A group of pagan tribes, the Old Prussians, inhabited the area now known as Prussia for centuries. Repressing several attempts by Poland to colonize the area, the tribes eventually were Christianized in 1224 during the Northern Crusades. The Teutonic Knights established a crusader state in the region, the Monastic State of the Teutonic Knights. In 1454, the eastern portion of the Teutonic Dominions joined the Kingdom of Poland of the Jagiełłons, while the western portion remained in-tact until the Protestant Reformation, when popular uprisings resulted in the overthrow of Teutonic power and the establishment of the Duchy of Prussia in 1525.
The Duchy of Prussia lasted until 1618 when it merged with the Margraviate of Brandenburg to form Brandenburg-Prussia. Prussia was established as a Kingdam under the House of Hohenstaufen in 1701. Becoming a leading state in the Holy Roman Empire of the German Nation. Subsequently becoming a founding member of the German Confederation and the German Empire, Prussia continued to dominate Central European politics until the end of the First World War. Following the creation of the Weimar Republic, Prussia was reorganized as a federal subject thereof. When the Nazi Party gained power in 1933, Prussia was effectively abolished with the creation of Gaue throughout the Großdeutsches Reich.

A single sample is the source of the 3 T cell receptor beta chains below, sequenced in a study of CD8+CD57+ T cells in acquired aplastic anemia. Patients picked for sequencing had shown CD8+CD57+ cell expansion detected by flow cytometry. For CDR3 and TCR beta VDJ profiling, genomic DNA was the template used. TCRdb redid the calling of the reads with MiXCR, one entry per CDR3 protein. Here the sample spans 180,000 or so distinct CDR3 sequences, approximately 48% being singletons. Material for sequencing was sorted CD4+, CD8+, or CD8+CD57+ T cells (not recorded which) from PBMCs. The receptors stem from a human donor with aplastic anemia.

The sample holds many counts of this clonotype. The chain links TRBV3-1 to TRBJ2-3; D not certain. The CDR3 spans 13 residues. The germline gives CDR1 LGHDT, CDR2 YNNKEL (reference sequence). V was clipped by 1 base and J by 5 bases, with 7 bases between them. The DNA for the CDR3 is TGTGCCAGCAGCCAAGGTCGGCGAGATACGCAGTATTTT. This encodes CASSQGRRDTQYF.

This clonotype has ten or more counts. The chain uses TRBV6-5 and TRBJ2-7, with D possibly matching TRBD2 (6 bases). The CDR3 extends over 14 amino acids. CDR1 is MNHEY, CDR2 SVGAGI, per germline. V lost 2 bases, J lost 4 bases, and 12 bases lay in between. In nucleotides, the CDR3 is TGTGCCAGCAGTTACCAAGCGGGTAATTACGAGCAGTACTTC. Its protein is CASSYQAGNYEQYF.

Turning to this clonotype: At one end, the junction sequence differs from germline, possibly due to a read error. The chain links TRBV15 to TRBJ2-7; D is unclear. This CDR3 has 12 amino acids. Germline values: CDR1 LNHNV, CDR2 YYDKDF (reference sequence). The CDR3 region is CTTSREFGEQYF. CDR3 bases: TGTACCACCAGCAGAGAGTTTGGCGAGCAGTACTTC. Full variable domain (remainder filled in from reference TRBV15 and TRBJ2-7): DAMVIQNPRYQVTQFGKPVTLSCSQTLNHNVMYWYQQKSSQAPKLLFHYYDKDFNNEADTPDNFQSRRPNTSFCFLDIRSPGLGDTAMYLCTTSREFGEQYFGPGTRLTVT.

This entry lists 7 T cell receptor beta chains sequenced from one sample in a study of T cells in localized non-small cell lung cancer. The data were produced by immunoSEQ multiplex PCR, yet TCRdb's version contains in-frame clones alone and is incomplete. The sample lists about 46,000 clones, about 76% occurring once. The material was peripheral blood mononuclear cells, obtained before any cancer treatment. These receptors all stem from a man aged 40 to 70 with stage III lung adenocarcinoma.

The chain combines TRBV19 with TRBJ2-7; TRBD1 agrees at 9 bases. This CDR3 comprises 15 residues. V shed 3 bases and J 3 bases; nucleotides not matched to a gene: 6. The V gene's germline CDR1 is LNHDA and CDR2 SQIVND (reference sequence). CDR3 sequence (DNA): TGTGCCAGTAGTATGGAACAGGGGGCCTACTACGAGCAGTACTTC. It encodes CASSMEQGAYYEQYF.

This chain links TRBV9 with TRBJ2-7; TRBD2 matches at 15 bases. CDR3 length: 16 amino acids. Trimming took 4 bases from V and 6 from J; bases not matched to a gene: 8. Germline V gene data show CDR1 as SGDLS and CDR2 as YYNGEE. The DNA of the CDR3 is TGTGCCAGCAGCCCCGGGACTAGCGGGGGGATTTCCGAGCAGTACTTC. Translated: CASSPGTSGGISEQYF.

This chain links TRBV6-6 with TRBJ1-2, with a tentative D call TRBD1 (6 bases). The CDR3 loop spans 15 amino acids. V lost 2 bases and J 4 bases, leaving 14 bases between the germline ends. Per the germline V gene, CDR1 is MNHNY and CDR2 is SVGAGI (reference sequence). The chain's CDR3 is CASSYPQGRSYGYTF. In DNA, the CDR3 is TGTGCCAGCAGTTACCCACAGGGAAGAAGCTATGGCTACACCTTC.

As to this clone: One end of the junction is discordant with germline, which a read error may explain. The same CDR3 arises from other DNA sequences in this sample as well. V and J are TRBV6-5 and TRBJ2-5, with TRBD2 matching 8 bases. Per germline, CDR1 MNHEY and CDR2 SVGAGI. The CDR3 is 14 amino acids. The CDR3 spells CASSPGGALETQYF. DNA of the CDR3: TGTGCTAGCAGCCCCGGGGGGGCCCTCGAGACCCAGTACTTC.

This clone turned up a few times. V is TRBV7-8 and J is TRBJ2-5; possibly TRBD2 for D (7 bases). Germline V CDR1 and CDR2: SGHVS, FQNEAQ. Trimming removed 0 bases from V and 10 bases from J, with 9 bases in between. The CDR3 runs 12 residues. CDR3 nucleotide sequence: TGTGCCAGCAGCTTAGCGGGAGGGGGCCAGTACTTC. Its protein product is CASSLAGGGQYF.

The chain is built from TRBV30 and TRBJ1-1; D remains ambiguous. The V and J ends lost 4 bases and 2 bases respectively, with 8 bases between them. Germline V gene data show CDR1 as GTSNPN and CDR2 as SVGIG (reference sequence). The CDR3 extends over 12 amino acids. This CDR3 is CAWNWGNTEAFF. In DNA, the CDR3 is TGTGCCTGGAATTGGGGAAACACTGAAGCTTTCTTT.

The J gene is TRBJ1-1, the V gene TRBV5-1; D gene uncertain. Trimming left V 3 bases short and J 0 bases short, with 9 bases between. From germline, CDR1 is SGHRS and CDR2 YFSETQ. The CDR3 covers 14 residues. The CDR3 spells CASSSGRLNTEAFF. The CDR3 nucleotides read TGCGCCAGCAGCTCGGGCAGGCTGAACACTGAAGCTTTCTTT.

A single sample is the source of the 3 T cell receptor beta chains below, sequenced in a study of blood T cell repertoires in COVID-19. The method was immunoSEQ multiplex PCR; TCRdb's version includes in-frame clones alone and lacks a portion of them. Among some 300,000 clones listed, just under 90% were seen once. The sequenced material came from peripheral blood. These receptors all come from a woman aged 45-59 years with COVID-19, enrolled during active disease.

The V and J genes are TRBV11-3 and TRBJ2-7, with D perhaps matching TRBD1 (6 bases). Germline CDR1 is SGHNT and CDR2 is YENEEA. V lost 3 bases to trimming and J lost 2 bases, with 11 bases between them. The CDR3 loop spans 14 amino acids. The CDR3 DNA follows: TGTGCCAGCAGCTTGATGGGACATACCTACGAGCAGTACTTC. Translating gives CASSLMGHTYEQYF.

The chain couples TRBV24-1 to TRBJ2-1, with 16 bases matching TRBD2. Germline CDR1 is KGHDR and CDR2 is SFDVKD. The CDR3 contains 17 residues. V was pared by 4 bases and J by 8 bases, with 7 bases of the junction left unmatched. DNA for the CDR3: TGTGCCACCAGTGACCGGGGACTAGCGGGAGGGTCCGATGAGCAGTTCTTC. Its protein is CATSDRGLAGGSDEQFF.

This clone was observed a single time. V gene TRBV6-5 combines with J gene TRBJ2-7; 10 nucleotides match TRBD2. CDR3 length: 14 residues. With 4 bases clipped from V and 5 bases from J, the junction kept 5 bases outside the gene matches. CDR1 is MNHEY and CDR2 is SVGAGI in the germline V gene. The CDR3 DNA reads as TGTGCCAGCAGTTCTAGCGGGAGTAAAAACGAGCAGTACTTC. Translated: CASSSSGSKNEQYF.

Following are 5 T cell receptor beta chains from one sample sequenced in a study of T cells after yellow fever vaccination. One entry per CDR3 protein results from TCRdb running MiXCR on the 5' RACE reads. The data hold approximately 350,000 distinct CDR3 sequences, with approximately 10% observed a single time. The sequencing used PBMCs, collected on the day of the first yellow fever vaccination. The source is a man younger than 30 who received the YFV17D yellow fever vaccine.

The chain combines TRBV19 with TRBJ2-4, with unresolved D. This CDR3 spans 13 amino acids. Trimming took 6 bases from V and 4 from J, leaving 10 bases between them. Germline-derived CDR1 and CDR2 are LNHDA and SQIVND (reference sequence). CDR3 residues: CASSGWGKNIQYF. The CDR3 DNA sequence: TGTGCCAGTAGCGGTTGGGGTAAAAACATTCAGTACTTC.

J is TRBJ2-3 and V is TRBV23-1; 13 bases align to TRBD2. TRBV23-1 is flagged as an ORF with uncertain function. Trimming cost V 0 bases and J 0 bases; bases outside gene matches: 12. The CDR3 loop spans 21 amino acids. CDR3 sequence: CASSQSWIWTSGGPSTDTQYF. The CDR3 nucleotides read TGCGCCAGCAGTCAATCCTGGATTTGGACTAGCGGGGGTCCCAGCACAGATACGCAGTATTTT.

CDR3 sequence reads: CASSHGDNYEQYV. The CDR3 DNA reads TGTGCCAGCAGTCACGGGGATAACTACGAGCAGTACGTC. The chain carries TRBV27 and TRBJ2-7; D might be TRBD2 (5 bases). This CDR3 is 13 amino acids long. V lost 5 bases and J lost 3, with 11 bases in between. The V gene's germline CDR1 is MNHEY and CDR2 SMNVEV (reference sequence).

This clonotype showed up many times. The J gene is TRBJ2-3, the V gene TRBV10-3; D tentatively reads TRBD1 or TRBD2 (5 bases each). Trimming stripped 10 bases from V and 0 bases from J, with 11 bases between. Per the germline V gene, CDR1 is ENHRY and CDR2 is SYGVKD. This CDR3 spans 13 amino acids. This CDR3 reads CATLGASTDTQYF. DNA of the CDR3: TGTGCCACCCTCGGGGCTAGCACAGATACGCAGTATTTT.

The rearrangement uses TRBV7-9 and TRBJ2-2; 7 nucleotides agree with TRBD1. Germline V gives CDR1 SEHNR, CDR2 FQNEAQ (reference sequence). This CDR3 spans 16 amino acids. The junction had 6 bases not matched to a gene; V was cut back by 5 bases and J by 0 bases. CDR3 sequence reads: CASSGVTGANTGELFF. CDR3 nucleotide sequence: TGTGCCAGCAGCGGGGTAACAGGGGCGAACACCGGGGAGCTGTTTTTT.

With the creation of Großgermania in December 2008, the territory was reorganized into bezirke, or provinces. Prussia was recreated as a political entity, with borders similar to the region of Prussia rather than the dramatically larger borders of the former political entities known as Prussia. Klaus Bülow was named Chancellor, but was impeached by the Provincial Assembly during Alexandra von Nassau's coup d'état after he declared support for her rule. Following Michael von Preußen's return to power, Elizabeth von Mecklenburg was named his replacement.
In December 2009, the Prussian Assembly approved a law decreeing the Prussian language to be an official language in the province, alongside German, Polish, and Russian. The language, which is nearly extinct, will now be taught in schools in the province in an attempt to promote its revival. The German Government subsequently approved the language as a regionally-recognized language of the Kingdom of Germany. A proposal by Emperor Michael von Preußen to do so at the Imperial level, equating the language with the official status of ten other languages, initially failed to gain Reichstag approval. Following negotiations with that body midway through the month, the Emperor persuaded the National Unionist Party to support the measure, promising a limited budget in its implementation.